Qualitative evaluation in real world sequences: Figure 5 shows representative frames with tracking results on the real world datasets. The computed pose is superimposed on the left RGB image of the stereo pair. Different objects are shown in different color (red and yellow). On the top left of each frame the original bounding box of the observation is shown. While depth-based methods fail outdoors due to ambient infrared light, our stereo based method does not suffer from this problem. In Figure 6 we demonstrate results from an outdoors sequence tracking a single hand in short () and longer () distances. In all sequences, tracking is performed without any foreground segmentation. Complete results are provided in the supplementary material accompanying the paper.
Tracking by relying on depth from stereo: A straightforward idea for stereo-based tracking would be to first reconstruct 3D structure and then use the approach of [27, 29] on the resulting depth maps. This approach is also explored in . We evaluated this alternative compared to our color consistency based approach that bypasses the problem of 3D reconstruction. Essentially, we fed the RGBD based approach with the stereo-based depth information provided by the ZED camera and made sure that the depth around the hand was segmented correctly. It turns out that this is a rather unreliable solution that fails very fast. This is due to the quality of the depth information which is either dense but very noisy, or reliable but sparse or smoothed out. Figure 7 shows indicative results. Both methods are initialized at the same initial position on the first frame but they diverge quickly. The depth based method looses track after very few frames. The supplemental material provides further relevant evidence.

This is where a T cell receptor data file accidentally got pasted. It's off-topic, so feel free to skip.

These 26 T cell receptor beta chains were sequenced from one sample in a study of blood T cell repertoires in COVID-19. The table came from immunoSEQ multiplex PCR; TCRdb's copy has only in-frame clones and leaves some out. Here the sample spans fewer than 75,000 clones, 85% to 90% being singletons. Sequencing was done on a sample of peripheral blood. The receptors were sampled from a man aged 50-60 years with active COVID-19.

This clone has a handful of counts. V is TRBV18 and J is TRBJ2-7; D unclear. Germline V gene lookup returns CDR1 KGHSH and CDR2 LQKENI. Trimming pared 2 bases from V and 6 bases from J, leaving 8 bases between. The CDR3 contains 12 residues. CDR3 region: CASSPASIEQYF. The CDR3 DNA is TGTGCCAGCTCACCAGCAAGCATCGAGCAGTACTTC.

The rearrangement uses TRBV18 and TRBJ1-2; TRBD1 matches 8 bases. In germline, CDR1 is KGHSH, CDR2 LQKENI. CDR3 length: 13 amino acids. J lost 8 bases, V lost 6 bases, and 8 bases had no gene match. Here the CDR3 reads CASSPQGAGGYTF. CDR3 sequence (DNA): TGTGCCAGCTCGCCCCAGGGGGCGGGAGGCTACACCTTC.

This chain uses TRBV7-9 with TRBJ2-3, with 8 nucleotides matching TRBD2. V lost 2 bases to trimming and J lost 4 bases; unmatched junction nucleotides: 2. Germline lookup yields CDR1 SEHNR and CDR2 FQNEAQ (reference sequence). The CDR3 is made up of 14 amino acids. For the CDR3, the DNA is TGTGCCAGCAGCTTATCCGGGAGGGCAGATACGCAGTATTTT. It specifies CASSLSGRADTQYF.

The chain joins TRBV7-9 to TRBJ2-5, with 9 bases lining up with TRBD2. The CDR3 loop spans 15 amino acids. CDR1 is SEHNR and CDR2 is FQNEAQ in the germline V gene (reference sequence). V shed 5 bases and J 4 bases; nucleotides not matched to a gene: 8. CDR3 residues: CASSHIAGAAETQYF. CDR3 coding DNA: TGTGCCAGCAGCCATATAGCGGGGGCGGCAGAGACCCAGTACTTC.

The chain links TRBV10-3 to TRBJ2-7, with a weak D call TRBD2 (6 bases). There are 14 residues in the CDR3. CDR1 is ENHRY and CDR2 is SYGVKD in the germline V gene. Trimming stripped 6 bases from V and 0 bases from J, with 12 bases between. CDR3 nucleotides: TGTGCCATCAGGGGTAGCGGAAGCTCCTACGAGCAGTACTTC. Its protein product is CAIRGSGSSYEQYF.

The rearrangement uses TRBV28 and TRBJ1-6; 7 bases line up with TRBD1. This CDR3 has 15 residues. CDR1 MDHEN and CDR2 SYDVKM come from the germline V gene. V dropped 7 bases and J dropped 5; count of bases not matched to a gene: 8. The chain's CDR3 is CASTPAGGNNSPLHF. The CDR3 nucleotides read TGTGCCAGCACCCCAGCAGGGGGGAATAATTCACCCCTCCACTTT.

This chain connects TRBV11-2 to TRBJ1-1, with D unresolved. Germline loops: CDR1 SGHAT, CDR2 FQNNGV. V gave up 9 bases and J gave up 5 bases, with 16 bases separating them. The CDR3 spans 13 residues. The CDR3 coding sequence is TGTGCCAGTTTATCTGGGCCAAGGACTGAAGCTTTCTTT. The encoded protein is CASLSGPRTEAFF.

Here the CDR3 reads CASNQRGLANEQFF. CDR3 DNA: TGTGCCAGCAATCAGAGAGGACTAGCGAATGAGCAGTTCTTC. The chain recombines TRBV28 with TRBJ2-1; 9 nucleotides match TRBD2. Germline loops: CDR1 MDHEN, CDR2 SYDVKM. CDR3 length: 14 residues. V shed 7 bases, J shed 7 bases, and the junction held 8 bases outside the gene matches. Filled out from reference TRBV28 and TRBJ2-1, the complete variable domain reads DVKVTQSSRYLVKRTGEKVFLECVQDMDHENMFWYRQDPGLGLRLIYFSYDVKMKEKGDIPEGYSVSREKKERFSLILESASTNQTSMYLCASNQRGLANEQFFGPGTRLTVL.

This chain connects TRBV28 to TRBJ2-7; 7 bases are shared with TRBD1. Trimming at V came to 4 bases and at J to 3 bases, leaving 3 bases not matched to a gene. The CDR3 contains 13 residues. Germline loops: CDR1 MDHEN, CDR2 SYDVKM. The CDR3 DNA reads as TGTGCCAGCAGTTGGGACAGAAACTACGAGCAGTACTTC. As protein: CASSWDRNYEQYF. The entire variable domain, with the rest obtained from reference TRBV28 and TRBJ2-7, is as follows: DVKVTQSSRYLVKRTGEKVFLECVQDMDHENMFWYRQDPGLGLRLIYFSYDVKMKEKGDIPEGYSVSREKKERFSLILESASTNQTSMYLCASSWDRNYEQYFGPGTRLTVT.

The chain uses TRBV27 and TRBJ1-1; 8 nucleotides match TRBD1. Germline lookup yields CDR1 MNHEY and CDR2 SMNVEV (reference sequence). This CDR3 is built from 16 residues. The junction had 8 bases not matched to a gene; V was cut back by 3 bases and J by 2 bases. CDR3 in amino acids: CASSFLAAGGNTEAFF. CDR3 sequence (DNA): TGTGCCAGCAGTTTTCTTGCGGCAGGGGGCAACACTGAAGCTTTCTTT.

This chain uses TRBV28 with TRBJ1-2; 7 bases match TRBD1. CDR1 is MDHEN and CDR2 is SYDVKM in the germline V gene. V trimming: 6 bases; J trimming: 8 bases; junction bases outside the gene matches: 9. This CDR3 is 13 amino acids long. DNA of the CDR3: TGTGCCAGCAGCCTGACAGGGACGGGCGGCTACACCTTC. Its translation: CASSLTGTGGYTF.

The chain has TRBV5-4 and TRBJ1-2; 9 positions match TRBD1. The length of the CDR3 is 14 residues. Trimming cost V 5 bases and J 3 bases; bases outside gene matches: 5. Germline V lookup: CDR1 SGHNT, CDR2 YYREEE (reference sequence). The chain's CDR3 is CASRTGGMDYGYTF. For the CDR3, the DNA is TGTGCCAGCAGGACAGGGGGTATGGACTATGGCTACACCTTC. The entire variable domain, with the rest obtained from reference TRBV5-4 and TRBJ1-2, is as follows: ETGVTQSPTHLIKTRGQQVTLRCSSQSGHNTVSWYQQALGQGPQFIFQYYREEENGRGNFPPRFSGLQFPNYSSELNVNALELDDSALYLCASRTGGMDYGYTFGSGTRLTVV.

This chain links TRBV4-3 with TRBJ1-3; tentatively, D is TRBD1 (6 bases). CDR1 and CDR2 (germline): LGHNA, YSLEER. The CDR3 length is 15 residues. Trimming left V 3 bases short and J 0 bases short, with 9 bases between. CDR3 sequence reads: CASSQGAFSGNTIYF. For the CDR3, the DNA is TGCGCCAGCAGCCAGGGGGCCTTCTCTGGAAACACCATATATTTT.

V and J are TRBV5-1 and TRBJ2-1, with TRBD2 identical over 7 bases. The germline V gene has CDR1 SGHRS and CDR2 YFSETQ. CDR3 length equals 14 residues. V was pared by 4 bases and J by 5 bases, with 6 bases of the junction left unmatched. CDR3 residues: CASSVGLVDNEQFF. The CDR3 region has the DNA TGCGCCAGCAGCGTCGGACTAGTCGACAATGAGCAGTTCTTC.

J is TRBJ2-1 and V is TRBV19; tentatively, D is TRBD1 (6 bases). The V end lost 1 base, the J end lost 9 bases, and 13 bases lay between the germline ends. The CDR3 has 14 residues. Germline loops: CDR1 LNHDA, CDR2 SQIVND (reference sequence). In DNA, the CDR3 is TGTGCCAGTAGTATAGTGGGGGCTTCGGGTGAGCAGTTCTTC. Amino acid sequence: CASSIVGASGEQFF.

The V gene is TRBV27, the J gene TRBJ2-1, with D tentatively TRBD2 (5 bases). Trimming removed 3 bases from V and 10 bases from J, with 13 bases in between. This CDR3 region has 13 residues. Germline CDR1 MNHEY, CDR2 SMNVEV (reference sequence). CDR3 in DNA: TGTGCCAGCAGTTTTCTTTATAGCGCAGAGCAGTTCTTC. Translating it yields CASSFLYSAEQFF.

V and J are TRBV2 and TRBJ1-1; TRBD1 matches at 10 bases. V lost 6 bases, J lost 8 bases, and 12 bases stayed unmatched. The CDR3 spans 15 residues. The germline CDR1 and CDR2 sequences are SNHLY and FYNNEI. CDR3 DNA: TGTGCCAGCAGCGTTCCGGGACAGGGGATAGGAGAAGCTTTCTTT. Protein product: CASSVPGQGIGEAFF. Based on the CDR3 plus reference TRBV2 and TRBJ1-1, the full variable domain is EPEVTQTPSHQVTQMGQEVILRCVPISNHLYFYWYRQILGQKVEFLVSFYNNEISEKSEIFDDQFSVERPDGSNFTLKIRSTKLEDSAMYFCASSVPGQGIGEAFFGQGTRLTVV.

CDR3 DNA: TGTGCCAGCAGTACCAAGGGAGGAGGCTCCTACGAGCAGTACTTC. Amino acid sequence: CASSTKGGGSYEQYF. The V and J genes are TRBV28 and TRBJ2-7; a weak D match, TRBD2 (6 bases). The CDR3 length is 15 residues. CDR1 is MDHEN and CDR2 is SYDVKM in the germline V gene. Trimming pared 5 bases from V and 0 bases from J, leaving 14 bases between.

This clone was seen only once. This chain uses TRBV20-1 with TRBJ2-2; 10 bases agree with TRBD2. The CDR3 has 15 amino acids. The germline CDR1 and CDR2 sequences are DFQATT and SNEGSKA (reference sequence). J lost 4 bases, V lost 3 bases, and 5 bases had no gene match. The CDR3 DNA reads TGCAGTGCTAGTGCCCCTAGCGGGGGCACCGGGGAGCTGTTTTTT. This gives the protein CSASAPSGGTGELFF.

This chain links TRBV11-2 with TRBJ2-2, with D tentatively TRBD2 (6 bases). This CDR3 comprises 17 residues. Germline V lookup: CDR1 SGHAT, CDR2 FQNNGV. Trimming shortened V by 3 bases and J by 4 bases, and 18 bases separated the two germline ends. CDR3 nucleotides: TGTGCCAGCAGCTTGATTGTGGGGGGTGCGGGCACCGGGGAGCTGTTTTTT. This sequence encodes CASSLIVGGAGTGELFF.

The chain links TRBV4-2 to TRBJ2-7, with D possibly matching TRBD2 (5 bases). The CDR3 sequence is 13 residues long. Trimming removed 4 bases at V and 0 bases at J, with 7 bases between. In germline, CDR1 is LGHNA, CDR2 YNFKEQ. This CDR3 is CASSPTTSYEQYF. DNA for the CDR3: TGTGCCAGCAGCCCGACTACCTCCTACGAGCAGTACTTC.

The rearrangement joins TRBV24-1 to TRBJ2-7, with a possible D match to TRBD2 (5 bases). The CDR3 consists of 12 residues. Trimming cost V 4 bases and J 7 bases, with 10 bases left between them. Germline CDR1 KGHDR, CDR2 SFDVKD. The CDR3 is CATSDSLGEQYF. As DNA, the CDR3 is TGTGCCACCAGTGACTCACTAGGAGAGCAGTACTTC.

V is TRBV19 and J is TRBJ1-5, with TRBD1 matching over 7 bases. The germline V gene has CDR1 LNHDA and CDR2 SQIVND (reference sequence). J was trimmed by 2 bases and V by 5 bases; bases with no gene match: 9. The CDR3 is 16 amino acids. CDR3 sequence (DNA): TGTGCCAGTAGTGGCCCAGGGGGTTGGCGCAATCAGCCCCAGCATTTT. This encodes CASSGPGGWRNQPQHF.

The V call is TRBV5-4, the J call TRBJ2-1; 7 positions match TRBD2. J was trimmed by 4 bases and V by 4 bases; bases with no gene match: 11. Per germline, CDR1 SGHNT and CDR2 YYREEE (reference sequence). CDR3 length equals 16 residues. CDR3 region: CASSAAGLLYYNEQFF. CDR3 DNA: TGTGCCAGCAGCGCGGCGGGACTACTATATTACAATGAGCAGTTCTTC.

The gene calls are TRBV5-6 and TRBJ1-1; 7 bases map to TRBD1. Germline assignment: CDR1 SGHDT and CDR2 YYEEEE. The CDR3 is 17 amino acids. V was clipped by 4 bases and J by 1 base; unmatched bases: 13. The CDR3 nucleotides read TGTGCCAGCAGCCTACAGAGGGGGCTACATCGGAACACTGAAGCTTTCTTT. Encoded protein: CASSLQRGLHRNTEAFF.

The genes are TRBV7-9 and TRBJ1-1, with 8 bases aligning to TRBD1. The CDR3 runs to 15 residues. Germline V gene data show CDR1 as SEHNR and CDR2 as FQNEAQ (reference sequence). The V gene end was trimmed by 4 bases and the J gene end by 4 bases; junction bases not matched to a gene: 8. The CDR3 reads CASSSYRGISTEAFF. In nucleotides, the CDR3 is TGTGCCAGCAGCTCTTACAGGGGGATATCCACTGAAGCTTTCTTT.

5 Summary and conclusions
We presented a novel approach for tracking hand interactions in various settings. The proposed method is the first that can cope accurately and efficiently with these tracking scenarios based on a conventional short baseline stereo. By employing a hypothesise-and-test framework, we cast tracking as an optimization problem that maximizes the color consistency of the tracked scene. Thus, we avoid the explicit computation of disparity maps which is particularly challenging for the relatively uniformly colored human hands. Our approach achieves similar, and in some cases, better tracking accuracy than state of the art methods that use specialized active sensors such as depth cameras, at a comparable computational performance. From a theoretical point of view, the significance of the proposed method is that it shows that accurate 3D structure information is not a prerequisite for 3D hand tracking and related problems. From a practical point of view, the significance of the developed method is also high, as it enables 3D hand tracking based on compact, conventional, widely deployed, passive vision systems that do not have the limitations of contemporary RGBD cameras (e.g. limited spatial resolution, constraints on distance of observation, sensitivity to infrared light). Moreover, although we focus on the challenging tracking scenarios involving hands, nothing prevents the applicability of the proposed algorithm to problems such as human skeleton tracking and 3D tracking of rigid objects.